We created sparks left the Father and went out into the world (10) in order to acquire knowledge of who we truly are and, when we attain it, God meets God. When we finally and fully know who we are, we merge again in God, which is the end of our journey, the return Home. This journey away from and back to God is what is illustrated by Jacob’s ladder of consciousness or the Muslim stairway of existence.

Ascension is one step on that journey. But even the Seraphim who stand in the face of God, very, very far down the road from us, still exist within the phenomenal realm, still have form, and still are separate from God, if only by a very thin line. After all, who is it that stands in the face of God? It must be a “separate” being.

The whole of the game of life can be reviewed in the book called The Purpose of Life is Enlightenment or in the various essays under the pages tab called “The Purpose of Life.” Here are various books and essays that discuss it.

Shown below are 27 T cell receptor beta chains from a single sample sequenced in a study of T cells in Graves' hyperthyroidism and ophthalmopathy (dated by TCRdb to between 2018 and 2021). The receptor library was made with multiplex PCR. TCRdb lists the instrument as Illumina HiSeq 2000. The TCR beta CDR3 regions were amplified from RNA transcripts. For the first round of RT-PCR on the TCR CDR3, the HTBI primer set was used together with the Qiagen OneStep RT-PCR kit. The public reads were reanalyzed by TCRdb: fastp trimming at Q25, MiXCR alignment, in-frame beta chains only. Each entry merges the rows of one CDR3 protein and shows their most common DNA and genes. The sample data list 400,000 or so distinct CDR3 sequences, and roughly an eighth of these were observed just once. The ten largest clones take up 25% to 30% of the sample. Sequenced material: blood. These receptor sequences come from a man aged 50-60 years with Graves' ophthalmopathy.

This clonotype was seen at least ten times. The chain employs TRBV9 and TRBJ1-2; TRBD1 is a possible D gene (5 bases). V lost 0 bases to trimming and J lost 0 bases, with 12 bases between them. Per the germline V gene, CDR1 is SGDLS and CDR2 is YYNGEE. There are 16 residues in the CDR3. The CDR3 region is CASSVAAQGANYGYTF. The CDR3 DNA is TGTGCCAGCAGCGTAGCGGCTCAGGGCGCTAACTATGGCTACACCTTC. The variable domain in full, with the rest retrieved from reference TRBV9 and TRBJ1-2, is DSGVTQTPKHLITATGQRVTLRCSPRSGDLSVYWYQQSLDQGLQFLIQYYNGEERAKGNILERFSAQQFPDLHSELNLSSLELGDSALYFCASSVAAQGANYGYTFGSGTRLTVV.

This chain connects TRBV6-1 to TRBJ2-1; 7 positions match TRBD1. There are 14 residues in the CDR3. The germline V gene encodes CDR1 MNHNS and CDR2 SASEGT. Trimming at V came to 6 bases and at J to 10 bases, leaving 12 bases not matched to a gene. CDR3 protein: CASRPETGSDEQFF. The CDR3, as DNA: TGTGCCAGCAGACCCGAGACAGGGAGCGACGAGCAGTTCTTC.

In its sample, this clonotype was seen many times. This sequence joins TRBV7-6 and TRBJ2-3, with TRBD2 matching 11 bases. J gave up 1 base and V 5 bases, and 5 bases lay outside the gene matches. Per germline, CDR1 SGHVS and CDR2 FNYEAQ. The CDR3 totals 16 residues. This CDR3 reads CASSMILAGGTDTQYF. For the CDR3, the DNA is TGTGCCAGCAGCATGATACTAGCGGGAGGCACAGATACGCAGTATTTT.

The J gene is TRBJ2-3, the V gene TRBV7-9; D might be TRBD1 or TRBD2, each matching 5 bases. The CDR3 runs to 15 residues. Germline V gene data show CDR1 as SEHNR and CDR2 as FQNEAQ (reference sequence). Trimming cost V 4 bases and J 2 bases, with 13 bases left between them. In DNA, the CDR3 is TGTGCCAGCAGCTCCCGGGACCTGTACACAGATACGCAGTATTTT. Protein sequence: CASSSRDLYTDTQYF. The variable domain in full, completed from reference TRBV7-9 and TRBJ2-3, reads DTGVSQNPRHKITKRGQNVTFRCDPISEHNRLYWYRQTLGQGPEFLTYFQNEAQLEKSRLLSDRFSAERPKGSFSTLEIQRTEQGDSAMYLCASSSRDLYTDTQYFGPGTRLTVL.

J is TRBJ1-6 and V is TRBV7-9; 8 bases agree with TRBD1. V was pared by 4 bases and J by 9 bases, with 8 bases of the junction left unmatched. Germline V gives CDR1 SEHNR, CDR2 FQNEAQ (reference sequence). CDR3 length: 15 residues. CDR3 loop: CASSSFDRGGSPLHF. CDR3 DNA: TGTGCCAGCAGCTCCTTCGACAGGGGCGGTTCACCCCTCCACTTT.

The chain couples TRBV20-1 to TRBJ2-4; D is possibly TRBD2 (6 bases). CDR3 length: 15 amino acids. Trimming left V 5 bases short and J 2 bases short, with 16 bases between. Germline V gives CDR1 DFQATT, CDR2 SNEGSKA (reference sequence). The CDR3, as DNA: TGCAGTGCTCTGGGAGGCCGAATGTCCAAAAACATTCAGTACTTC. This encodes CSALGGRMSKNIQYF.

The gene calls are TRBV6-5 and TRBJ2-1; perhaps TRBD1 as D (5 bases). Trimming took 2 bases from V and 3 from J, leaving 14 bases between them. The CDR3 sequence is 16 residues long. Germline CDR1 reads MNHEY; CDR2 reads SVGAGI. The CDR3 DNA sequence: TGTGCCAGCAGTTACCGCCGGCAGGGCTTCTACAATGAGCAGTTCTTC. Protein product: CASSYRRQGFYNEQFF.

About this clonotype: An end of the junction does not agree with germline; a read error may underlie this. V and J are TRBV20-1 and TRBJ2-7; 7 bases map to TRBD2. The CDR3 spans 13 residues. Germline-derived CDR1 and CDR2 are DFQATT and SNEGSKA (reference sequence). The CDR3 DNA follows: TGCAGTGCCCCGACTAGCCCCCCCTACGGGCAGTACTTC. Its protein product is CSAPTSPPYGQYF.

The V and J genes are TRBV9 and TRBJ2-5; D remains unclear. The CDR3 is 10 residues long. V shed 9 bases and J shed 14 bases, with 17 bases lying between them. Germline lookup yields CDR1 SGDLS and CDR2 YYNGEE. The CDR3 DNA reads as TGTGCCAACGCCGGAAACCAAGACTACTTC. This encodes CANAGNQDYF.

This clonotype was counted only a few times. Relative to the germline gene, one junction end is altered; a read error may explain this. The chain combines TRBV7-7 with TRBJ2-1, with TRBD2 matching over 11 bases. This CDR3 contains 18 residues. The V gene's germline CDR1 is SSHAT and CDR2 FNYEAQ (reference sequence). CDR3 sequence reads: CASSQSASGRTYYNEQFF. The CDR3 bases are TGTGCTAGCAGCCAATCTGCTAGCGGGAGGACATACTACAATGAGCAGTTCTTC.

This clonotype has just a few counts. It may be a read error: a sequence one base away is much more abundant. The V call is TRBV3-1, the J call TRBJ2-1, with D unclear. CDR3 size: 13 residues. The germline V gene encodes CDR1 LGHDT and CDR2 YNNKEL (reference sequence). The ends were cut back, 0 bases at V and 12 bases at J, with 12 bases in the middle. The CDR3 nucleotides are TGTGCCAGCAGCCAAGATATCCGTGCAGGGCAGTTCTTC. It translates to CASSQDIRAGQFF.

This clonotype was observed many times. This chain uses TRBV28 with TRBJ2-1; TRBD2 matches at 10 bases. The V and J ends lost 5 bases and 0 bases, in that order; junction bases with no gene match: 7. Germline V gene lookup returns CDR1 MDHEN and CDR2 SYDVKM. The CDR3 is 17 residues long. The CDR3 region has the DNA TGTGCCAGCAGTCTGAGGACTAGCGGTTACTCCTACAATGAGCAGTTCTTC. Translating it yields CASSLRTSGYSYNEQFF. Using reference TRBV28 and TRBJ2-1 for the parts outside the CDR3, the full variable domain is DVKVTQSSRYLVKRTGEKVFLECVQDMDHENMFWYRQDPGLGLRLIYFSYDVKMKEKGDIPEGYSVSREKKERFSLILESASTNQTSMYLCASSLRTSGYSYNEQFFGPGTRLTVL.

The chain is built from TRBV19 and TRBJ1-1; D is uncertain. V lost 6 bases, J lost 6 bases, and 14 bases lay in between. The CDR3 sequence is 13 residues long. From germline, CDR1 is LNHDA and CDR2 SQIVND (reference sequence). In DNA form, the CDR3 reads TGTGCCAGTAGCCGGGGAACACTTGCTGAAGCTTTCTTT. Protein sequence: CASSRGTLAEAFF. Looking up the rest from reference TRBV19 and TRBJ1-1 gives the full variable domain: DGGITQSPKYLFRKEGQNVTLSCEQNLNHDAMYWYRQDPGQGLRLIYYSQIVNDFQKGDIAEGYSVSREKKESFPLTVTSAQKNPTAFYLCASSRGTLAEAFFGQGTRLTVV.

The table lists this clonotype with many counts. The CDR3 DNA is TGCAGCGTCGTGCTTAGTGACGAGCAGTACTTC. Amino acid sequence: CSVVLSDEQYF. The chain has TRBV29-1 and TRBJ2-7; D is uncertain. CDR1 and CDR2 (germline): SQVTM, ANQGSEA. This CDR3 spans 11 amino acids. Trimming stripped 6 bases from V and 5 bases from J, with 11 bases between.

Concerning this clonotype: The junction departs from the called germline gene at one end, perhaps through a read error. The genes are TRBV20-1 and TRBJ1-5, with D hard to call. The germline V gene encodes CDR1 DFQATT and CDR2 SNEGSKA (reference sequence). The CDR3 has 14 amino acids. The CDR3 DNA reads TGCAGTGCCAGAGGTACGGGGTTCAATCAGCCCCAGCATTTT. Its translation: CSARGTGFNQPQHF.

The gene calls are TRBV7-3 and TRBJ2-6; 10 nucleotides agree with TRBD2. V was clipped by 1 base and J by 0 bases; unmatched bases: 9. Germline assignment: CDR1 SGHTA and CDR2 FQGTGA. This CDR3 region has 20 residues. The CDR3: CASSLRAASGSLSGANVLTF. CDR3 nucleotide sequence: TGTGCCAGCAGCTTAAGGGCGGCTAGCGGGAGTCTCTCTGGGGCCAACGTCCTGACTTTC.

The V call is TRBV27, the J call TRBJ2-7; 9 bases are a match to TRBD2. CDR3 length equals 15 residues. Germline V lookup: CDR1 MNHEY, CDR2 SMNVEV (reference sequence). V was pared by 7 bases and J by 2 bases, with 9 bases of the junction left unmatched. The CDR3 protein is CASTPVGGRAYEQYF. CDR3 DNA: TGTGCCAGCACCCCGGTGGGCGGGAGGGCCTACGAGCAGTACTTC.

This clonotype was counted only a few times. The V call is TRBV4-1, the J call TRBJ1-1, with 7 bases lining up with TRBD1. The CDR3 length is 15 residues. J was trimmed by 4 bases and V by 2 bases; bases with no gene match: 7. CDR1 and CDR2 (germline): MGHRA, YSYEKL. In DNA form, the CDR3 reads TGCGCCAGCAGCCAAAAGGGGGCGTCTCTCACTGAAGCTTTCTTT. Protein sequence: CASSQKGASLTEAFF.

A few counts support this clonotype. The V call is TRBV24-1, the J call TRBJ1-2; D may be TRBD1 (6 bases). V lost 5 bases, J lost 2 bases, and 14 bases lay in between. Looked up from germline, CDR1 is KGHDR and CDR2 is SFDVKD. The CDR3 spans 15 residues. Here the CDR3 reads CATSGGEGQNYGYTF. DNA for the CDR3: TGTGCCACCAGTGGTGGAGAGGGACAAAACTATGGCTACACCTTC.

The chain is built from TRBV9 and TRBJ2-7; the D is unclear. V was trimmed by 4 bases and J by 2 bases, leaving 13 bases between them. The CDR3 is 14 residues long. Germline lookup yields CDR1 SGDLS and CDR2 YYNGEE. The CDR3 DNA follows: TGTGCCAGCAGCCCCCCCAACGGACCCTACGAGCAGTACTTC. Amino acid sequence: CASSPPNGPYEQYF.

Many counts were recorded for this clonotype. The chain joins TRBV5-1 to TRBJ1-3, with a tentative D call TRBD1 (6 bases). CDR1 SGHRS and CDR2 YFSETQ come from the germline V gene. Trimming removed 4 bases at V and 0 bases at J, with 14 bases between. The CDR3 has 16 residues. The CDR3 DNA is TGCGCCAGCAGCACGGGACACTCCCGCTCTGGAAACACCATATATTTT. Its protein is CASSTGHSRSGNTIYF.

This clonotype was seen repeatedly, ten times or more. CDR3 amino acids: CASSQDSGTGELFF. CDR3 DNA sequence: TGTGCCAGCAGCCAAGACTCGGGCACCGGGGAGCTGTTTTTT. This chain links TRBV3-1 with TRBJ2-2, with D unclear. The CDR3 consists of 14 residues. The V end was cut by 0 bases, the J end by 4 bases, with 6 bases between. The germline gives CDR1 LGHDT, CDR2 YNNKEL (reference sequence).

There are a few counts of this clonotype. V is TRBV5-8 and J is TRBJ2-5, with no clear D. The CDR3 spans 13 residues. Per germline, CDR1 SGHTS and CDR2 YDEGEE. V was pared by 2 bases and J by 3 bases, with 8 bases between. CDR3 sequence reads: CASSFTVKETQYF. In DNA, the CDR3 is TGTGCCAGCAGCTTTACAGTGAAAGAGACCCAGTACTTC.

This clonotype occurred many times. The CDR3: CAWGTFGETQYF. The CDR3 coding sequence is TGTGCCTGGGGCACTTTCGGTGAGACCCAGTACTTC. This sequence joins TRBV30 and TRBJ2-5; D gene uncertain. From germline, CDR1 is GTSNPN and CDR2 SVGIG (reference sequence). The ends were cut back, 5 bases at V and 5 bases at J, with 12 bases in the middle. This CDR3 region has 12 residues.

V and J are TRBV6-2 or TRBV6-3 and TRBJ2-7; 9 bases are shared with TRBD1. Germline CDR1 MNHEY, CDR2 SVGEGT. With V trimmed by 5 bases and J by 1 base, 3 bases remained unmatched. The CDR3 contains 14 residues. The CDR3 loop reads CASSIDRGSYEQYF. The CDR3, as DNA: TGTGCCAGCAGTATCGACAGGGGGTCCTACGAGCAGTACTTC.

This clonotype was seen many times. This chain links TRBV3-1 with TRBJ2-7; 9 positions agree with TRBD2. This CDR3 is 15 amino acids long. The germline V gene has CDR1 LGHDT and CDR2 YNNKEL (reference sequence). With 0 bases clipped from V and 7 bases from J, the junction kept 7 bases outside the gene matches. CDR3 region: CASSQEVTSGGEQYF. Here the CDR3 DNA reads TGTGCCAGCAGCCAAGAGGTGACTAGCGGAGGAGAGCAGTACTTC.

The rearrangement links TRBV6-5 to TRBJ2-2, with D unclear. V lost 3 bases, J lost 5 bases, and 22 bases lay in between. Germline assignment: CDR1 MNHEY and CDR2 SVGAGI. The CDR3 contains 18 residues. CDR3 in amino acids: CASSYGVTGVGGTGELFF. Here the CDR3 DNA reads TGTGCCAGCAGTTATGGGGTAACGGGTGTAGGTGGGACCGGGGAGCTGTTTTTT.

Other aspects of the game of life, including the nature of the Trinity, are covered in the following essays on this site:

As for the rules of the game, they are called “natural laws,” and it’s wise to know about them. They are discussed in:

So that is a thumbnail sketch of the game of life. No need to be in the dark about it. The question now is: What will you do with that knowledge?


(1) Swami Chetananda. They Lived with God. Life Stories of Some Devotees of Sri Ramakrishna. St. Louis: Vedanta Society of St. Louis, 1989, 126.

(2) Swami Nikhilananda, trans., The Gospel of Sri Ramakrishna. New York: Ramakrishna-Vivekananda Center, 1978; c1942, 393.

(3) My wife, D’Arcy, first used this phrase.

(4) Aldous Huxley, The Perennial Philosophy. New York, etc.: Harper and Row, 1970; c1944, 12.

(5) At

(6) Lao Tzu, The Way of Life. The Tao Te Ching. trans. R.B. Blakney. New York, etc.: Avon, 1975, 53.

(7) “Alone I am and different,
Because I prize and seek
My sustenance from the Mother.”
(Lao-Tzu, WOL, 72.)

(8) Jesus in A. Guillaumont et al. The Gospel According to Thomas. New York and Evanston: Harper and Row, 1959, p. 29.

(9) Matthew 3:3.

(10) “I came forth from the Father, and am come out into the world: again, I leave the world and go to the Father.” (John 16:28.)